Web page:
You don't need to spend a lot on your account to keep it open, but if your account becomes completely inactive for several months, the lender may believe that you no longer have an interest in the card or the services. Each lender has its own set of rules and requirements, but there is a good chance that the lender will close your credit account with the institution if there is zero activity on the account. If the lender closes your account, it could show up as a hit on your credit score. Simply not using the card will not impact your credit score, but it's important to know that when a lender closes an account, your credit utilization ratio is affected and it could make your score go down several points. Using the card for small purchases every now and then to keep it active can help you to avoid this pitfall. Even if you have multiple credit cards, it's wise to keep that activity going even if it's minimal. Any activity on the account will keep it open. One of the best reasons for keeping this card active is to preserve your credit rating.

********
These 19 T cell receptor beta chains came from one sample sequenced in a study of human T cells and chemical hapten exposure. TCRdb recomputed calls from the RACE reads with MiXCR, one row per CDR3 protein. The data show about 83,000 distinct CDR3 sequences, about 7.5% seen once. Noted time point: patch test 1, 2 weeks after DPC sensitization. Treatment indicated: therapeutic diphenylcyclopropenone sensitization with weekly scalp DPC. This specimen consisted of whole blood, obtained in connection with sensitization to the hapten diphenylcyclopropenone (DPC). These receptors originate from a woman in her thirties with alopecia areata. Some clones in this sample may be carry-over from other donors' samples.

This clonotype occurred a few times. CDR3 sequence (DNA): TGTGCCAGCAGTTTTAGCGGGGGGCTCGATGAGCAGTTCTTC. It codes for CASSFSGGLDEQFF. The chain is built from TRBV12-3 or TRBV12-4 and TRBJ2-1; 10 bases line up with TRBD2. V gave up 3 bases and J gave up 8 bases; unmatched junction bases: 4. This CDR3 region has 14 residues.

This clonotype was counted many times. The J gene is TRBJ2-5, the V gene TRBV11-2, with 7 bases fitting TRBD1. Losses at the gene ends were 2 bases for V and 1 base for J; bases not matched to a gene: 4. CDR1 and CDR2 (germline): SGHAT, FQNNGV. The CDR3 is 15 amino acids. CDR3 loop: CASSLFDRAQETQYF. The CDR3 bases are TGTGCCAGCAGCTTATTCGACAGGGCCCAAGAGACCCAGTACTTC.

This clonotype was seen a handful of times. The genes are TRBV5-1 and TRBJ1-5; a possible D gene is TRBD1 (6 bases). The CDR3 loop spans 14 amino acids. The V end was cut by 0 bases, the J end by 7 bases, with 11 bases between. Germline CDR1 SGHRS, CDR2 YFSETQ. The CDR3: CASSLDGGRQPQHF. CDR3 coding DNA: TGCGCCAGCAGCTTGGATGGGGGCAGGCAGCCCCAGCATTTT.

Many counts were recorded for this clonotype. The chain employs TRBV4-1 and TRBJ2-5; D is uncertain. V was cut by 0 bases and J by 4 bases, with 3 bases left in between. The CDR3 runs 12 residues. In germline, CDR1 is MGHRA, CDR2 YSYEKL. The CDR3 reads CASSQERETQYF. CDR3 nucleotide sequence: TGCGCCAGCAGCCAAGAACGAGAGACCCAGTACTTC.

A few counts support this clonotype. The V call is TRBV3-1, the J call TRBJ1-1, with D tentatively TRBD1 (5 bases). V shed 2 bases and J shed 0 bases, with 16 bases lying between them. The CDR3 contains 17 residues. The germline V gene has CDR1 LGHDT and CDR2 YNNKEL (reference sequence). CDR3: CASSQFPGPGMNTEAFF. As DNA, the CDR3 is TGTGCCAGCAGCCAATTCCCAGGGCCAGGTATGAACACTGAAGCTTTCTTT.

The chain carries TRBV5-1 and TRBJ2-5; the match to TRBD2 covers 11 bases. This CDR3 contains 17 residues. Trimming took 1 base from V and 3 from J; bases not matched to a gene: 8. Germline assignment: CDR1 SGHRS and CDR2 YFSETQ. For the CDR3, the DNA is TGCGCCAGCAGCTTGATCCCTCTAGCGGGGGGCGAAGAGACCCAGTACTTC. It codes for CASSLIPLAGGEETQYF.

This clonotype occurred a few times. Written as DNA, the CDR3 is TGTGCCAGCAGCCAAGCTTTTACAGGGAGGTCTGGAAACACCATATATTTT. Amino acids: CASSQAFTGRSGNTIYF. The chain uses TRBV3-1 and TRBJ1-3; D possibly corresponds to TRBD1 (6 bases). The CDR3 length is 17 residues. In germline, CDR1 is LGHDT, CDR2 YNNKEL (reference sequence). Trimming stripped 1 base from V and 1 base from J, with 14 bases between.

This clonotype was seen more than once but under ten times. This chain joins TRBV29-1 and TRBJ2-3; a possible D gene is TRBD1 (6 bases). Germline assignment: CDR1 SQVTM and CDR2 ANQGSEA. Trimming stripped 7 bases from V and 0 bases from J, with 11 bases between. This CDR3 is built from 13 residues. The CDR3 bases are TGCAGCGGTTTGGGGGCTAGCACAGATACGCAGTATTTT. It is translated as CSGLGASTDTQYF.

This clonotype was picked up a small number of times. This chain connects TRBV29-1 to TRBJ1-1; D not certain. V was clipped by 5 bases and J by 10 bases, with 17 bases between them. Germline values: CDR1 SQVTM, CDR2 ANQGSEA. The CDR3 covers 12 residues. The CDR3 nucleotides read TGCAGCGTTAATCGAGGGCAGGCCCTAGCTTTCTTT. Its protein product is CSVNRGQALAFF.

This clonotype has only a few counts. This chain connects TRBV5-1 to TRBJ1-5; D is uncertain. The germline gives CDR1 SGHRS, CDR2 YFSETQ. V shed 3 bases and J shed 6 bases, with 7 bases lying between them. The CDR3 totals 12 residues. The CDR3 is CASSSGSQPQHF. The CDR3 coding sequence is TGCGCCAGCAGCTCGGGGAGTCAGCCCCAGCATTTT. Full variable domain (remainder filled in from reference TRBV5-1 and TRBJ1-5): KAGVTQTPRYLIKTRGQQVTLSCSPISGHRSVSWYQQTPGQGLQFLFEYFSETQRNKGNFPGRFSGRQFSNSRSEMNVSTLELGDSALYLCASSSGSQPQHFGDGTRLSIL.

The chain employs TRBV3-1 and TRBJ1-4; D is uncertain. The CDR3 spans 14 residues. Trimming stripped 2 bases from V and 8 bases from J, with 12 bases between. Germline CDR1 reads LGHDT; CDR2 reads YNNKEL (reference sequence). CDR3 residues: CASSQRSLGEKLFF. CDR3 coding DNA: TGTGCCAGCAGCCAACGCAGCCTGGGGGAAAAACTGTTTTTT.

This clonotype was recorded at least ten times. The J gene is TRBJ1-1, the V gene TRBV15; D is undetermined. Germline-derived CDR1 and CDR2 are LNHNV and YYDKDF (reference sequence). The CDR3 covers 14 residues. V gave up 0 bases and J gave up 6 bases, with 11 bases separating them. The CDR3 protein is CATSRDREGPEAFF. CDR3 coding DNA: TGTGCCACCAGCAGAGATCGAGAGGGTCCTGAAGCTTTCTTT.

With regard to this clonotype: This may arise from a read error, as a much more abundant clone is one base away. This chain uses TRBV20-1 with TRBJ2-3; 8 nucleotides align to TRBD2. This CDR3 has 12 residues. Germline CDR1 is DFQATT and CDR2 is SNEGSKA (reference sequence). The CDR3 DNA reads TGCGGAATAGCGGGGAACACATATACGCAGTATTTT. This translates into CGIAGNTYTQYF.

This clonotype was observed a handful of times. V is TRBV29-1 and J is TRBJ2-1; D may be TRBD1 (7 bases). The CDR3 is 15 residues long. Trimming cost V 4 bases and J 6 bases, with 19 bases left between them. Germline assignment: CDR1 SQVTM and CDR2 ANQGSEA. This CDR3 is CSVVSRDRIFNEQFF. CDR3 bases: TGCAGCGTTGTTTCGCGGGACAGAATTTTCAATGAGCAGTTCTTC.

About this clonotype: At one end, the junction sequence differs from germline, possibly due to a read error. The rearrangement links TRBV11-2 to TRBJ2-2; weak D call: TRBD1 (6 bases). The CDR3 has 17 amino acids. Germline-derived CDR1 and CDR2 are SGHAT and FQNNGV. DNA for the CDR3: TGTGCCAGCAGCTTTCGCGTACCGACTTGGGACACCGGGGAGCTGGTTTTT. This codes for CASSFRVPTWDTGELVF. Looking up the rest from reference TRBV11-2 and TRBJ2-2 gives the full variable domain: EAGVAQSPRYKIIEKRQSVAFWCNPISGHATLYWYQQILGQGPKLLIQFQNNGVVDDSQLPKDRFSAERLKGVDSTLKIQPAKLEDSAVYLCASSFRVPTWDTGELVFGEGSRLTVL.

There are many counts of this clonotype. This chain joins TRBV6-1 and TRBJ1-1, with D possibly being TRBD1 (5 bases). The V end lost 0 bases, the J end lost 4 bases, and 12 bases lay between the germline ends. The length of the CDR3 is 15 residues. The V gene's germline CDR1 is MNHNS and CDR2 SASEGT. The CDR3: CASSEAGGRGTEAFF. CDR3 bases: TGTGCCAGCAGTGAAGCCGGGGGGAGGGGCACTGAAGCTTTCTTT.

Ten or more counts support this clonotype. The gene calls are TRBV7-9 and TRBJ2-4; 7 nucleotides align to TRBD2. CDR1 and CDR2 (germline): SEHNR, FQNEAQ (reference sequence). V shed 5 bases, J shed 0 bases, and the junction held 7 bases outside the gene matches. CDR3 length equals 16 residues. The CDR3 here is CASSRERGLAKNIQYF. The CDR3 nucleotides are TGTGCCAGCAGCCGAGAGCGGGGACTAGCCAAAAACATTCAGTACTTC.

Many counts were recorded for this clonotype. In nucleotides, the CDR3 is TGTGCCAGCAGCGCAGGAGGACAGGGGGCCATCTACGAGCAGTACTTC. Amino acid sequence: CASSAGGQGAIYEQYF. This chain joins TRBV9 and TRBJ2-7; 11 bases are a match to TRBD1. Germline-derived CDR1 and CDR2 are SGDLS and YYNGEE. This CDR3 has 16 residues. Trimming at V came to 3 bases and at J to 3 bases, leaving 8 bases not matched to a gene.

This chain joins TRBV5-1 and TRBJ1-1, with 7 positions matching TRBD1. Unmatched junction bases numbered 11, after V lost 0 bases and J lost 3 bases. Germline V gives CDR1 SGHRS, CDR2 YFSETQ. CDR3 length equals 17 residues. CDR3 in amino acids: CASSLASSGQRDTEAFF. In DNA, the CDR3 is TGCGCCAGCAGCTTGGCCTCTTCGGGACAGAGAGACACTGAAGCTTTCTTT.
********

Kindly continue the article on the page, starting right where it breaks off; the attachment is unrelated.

What happens if you close the account?

Nerd Wallet reaffirms that simply not using the card doesn't impact your credit score, but what happens if you close an account that you don't want to use? Even if it is you who closes the credit card account vs the lender, it can have the same impact on your credit score as if a lender has done it. Your credit ratio goes down and you lose one resource for recording regular and on-time payments that is good for boosting your credit rating. A closed credit card account will remain on your credit report for several years though. This is a positive that shows your creditworthiness and how well you made your payments, however, once it comes off the score, it an impact your credit utilization ratio.